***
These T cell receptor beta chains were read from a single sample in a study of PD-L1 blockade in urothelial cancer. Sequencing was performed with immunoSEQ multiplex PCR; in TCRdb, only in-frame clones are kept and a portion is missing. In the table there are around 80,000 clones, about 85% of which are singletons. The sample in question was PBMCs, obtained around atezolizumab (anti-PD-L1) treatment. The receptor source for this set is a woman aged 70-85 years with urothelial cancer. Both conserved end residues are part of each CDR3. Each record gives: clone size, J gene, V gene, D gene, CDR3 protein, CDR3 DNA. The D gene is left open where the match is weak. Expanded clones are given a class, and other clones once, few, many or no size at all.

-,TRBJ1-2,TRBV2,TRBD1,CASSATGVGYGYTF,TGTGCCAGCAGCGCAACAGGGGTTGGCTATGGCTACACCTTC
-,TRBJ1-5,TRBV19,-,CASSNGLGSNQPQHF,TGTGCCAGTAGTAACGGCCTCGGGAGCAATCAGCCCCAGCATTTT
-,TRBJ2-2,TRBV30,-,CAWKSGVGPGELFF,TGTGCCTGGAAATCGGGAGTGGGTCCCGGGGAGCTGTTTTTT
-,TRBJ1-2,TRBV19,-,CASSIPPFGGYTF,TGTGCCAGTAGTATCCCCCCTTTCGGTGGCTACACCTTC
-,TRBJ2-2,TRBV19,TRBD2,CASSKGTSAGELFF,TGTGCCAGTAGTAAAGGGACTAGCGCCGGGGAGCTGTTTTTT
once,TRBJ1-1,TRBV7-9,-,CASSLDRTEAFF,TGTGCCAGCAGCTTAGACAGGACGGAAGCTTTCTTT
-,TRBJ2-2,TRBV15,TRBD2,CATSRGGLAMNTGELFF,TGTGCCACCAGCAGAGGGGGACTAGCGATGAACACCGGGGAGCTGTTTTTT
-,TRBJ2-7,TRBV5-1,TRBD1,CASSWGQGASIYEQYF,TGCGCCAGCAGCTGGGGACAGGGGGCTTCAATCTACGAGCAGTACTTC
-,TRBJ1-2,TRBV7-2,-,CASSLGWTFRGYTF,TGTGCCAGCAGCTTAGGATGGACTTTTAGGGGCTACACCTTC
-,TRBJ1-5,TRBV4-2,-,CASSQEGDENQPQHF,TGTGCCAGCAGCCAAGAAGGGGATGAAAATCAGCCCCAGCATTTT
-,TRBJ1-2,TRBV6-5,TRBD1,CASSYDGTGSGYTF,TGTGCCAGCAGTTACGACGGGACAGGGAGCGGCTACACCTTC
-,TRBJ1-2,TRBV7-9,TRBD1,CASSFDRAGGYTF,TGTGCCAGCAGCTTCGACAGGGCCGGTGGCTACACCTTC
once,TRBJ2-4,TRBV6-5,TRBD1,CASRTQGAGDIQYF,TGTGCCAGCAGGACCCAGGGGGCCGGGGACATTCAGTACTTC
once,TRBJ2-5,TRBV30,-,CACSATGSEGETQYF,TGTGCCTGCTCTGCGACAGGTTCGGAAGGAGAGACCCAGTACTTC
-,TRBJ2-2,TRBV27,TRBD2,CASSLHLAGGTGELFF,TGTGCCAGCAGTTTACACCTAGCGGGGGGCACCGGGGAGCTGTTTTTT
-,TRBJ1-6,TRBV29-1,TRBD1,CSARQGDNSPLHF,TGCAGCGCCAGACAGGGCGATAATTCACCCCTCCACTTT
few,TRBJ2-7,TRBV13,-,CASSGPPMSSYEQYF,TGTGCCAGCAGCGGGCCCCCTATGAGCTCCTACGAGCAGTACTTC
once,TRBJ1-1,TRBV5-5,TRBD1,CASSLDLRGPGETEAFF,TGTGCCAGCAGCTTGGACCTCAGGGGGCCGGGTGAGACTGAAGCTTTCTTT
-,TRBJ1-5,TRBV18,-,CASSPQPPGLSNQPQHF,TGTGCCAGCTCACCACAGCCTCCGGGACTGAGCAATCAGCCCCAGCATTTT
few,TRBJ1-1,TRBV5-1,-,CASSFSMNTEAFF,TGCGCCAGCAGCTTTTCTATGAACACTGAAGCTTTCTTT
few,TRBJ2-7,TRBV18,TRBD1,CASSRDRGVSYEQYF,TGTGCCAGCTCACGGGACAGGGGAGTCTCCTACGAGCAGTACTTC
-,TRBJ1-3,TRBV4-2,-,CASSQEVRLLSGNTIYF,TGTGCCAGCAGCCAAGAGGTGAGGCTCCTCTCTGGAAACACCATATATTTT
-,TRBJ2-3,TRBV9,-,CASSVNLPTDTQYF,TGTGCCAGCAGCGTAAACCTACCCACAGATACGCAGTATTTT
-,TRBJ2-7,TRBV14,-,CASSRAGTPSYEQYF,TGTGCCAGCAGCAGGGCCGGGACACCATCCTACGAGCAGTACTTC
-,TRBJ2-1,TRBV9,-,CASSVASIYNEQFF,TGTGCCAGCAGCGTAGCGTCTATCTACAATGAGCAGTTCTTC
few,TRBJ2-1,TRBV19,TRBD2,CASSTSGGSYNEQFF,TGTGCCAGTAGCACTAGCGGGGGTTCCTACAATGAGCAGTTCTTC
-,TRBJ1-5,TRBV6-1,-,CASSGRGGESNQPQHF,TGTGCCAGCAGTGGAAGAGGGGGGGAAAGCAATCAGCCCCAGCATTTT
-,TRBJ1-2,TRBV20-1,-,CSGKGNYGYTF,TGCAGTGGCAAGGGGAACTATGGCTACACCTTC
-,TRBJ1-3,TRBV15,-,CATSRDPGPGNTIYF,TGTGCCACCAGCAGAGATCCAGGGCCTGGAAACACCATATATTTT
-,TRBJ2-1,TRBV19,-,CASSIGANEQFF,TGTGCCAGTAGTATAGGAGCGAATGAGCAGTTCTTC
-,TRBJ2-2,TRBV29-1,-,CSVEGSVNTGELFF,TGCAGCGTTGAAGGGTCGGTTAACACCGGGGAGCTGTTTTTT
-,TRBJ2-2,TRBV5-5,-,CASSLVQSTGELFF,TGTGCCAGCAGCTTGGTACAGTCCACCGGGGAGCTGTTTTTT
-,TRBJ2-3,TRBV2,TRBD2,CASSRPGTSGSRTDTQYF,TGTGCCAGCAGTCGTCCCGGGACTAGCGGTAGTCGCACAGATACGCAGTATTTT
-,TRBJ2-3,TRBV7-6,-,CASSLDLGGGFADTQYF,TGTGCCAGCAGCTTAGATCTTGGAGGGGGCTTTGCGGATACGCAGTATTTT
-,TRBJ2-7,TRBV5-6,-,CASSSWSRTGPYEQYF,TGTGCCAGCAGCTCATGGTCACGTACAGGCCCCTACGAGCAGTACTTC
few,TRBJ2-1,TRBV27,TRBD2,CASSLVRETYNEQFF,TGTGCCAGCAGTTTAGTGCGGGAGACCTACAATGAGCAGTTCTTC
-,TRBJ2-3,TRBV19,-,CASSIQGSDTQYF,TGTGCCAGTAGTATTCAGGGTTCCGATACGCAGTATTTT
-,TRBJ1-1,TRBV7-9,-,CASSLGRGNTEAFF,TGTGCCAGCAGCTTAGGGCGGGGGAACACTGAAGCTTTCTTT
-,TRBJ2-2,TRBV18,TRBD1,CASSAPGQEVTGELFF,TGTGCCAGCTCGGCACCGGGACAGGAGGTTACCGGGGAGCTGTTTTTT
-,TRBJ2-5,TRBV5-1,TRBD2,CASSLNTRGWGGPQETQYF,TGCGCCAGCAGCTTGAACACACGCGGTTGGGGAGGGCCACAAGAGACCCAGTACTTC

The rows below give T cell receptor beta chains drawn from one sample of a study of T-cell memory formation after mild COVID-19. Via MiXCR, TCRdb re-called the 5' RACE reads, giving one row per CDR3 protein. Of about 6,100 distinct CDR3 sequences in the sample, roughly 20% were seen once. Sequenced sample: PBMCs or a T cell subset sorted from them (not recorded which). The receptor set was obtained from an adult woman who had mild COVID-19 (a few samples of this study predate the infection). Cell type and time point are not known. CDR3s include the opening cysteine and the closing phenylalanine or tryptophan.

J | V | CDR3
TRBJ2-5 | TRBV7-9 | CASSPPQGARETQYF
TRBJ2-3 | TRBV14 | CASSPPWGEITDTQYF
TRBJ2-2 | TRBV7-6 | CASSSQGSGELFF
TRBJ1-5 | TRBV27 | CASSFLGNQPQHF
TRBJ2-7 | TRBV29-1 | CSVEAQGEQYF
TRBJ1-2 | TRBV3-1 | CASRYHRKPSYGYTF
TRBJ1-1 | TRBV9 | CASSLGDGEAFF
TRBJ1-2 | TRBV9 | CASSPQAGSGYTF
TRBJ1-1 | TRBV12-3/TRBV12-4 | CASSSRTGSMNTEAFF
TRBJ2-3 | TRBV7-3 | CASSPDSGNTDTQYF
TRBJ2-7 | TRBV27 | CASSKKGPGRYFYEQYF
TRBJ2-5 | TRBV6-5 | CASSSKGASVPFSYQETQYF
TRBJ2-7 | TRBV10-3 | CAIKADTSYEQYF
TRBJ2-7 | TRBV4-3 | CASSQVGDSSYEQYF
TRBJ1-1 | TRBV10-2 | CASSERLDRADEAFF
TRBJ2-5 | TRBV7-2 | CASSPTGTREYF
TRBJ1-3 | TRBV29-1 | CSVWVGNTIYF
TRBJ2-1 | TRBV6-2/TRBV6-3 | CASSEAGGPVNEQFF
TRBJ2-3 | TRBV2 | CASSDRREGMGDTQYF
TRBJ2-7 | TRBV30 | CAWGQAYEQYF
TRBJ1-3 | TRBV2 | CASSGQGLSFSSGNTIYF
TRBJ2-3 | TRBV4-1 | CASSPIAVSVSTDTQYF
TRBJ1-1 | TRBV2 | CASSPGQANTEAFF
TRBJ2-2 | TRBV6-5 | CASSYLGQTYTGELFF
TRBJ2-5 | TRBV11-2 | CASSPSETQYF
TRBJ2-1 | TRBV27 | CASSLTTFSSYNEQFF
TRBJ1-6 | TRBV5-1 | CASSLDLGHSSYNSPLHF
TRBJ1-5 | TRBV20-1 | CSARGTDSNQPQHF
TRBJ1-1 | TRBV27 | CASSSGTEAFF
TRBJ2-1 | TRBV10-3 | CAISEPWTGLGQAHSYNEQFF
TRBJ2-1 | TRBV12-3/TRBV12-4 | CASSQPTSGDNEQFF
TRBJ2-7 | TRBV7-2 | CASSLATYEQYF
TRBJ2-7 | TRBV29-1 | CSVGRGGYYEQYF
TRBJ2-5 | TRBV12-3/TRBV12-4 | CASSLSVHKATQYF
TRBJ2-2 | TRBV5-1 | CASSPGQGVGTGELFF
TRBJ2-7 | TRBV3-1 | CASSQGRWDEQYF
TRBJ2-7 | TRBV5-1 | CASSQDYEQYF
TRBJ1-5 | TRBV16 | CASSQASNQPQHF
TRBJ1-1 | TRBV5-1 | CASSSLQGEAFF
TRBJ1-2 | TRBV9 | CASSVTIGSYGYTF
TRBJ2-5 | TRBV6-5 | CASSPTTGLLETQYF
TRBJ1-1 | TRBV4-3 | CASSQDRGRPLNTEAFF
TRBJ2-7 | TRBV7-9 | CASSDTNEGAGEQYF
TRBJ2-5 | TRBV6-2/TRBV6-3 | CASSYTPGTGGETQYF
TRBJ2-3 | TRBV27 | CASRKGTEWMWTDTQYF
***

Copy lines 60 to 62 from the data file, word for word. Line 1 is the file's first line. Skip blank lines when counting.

TRBJ1-3 | TRBV29-1 | CSVWVGNTIYF
TRBJ2-1 | TRBV6-2/TRBV6-3 | CASSEAGGPVNEQFF
TRBJ2-3 | TRBV2 | CASSDRREGMGDTQYF